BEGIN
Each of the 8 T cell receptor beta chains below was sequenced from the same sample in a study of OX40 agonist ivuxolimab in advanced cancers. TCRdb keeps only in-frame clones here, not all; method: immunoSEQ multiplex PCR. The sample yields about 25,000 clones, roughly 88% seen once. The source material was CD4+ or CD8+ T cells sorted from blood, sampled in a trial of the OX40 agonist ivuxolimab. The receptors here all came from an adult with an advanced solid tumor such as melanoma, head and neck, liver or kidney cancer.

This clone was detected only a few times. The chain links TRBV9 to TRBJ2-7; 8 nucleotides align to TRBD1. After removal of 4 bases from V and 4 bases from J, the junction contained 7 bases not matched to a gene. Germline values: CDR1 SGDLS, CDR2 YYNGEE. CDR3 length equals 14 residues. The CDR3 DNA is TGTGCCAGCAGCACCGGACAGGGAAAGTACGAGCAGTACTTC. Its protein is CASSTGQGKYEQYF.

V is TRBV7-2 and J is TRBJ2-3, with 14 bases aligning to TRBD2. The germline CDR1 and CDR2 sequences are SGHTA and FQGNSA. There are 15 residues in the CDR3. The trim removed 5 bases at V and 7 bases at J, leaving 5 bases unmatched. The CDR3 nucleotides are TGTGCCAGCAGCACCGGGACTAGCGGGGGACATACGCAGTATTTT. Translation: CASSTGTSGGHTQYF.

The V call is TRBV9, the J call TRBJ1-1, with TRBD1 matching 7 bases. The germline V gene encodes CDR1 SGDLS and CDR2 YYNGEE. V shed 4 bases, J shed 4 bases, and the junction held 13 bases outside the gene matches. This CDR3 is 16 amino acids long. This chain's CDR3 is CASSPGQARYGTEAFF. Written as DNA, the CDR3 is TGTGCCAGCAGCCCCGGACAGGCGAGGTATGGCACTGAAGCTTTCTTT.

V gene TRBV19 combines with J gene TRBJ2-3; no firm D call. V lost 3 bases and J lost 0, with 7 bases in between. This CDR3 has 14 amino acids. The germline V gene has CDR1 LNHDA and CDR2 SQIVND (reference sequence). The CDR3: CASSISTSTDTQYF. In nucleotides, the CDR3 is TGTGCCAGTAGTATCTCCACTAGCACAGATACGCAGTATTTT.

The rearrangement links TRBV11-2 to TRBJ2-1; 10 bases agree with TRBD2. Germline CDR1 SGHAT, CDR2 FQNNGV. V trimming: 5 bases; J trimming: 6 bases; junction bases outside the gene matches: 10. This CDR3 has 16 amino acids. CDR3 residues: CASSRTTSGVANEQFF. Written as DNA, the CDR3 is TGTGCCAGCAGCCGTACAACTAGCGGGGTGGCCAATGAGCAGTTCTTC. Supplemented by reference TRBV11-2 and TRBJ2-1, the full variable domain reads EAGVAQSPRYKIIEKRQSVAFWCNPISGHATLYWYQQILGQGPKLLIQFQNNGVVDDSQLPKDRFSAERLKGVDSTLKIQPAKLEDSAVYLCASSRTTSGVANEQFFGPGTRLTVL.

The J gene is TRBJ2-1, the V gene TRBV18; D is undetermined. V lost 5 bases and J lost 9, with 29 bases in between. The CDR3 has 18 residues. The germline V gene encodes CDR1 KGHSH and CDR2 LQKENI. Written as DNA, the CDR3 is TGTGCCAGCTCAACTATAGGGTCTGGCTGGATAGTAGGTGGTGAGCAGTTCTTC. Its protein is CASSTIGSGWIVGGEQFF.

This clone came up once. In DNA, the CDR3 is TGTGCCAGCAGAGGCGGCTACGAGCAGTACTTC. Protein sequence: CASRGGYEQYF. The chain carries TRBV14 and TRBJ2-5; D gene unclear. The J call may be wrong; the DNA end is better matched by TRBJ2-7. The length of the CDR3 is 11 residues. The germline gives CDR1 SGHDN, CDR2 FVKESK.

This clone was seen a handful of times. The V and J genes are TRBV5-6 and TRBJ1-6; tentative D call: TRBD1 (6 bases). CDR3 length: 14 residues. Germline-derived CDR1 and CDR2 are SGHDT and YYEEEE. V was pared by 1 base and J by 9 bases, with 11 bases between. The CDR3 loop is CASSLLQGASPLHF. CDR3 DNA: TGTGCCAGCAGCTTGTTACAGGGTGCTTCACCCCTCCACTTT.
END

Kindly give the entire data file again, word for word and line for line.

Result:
Each of the 8 T cell receptor beta chains below was sequenced from the same sample in a study of OX40 agonist ivuxolimab in advanced cancers. TCRdb keeps only in-frame clones here, not all; method: immunoSEQ multiplex PCR. The sample yields about 25,000 clones, roughly 88% seen once. The source material was CD4+ or CD8+ T cells sorted from blood, sampled in a trial of the OX40 agonist ivuxolimab. The receptors here all came from an adult with an advanced solid tumor such as melanoma, head and neck, liver or kidney cancer.

This clone was detected only a few times. The chain links TRBV9 to TRBJ2-7; 8 nucleotides align to TRBD1. After removal of 4 bases from V and 4 bases from J, the junction contained 7 bases not matched to a gene. Germline values: CDR1 SGDLS, CDR2 YYNGEE. CDR3 length equals 14 residues. The CDR3 DNA is TGTGCCAGCAGCACCGGACAGGGAAAGTACGAGCAGTACTTC. Its protein is CASSTGQGKYEQYF.

V is TRBV7-2 and J is TRBJ2-3, with 14 bases aligning to TRBD2. The germline CDR1 and CDR2 sequences are SGHTA and FQGNSA. There are 15 residues in the CDR3. The trim removed 5 bases at V and 7 bases at J, leaving 5 bases unmatched. The CDR3 nucleotides are TGTGCCAGCAGCACCGGGACTAGCGGGGGACATACGCAGTATTTT. Translation: CASSTGTSGGHTQYF.

The V call is TRBV9, the J call TRBJ1-1, with TRBD1 matching 7 bases. The germline V gene encodes CDR1 SGDLS and CDR2 YYNGEE. V shed 4 bases, J shed 4 bases, and the junction held 13 bases outside the gene matches. This CDR3 is 16 amino acids long. This chain's CDR3 is CASSPGQARYGTEAFF. Written as DNA, the CDR3 is TGTGCCAGCAGCCCCGGACAGGCGAGGTATGGCACTGAAGCTTTCTTT.

V gene TRBV19 combines with J gene TRBJ2-3; no firm D call. V lost 3 bases and J lost 0, with 7 bases in between. This CDR3 has 14 amino acids. The germline V gene has CDR1 LNHDA and CDR2 SQIVND (reference sequence). The CDR3: CASSISTSTDTQYF. In nucleotides, the CDR3 is TGTGCCAGTAGTATCTCCACTAGCACAGATACGCAGTATTTT.

The rearrangement links TRBV11-2 to TRBJ2-1; 10 bases agree with TRBD2. Germline CDR1 SGHAT, CDR2 FQNNGV. V trimming: 5 bases; J trimming: 6 bases; junction bases outside the gene matches: 10. This CDR3 has 16 amino acids. CDR3 residues: CASSRTTSGVANEQFF. Written as DNA, the CDR3 is TGTGCCAGCAGCCGTACAACTAGCGGGGTGGCCAATGAGCAGTTCTTC. Supplemented by reference TRBV11-2 and TRBJ2-1, the full variable domain reads EAGVAQSPRYKIIEKRQSVAFWCNPISGHATLYWYQQILGQGPKLLIQFQNNGVVDDSQLPKDRFSAERLKGVDSTLKIQPAKLEDSAVYLCASSRTTSGVANEQFFGPGTRLTVL.

The J gene is TRBJ2-1, the V gene TRBV18; D is undetermined. V lost 5 bases and J lost 9, with 29 bases in between. The CDR3 has 18 residues. The germline V gene encodes CDR1 KGHSH and CDR2 LQKENI. Written as DNA, the CDR3 is TGTGCCAGCTCAACTATAGGGTCTGGCTGGATAGTAGGTGGTGAGCAGTTCTTC. Its protein is CASSTIGSGWIVGGEQFF.

This clone came up once. In DNA, the CDR3 is TGTGCCAGCAGAGGCGGCTACGAGCAGTACTTC. Protein sequence: CASRGGYEQYF. The chain carries TRBV14 and TRBJ2-5; D gene unclear. The J call may be wrong; the DNA end is better matched by TRBJ2-7. The length of the CDR3 is 11 residues. The germline gives CDR1 SGHDN, CDR2 FVKESK.

This clone was seen a handful of times. The V and J genes are TRBV5-6 and TRBJ1-6; tentative D call: TRBD1 (6 bases). CDR3 length: 14 residues. Germline-derived CDR1 and CDR2 are SGHDT and YYEEEE. V was pared by 1 base and J by 9 bases, with 11 bases between. The CDR3 loop is CASSLLQGASPLHF. CDR3 DNA: TGTGCCAGCAGCTTGTTACAGGGTGCTTCACCCCTCCACTTT.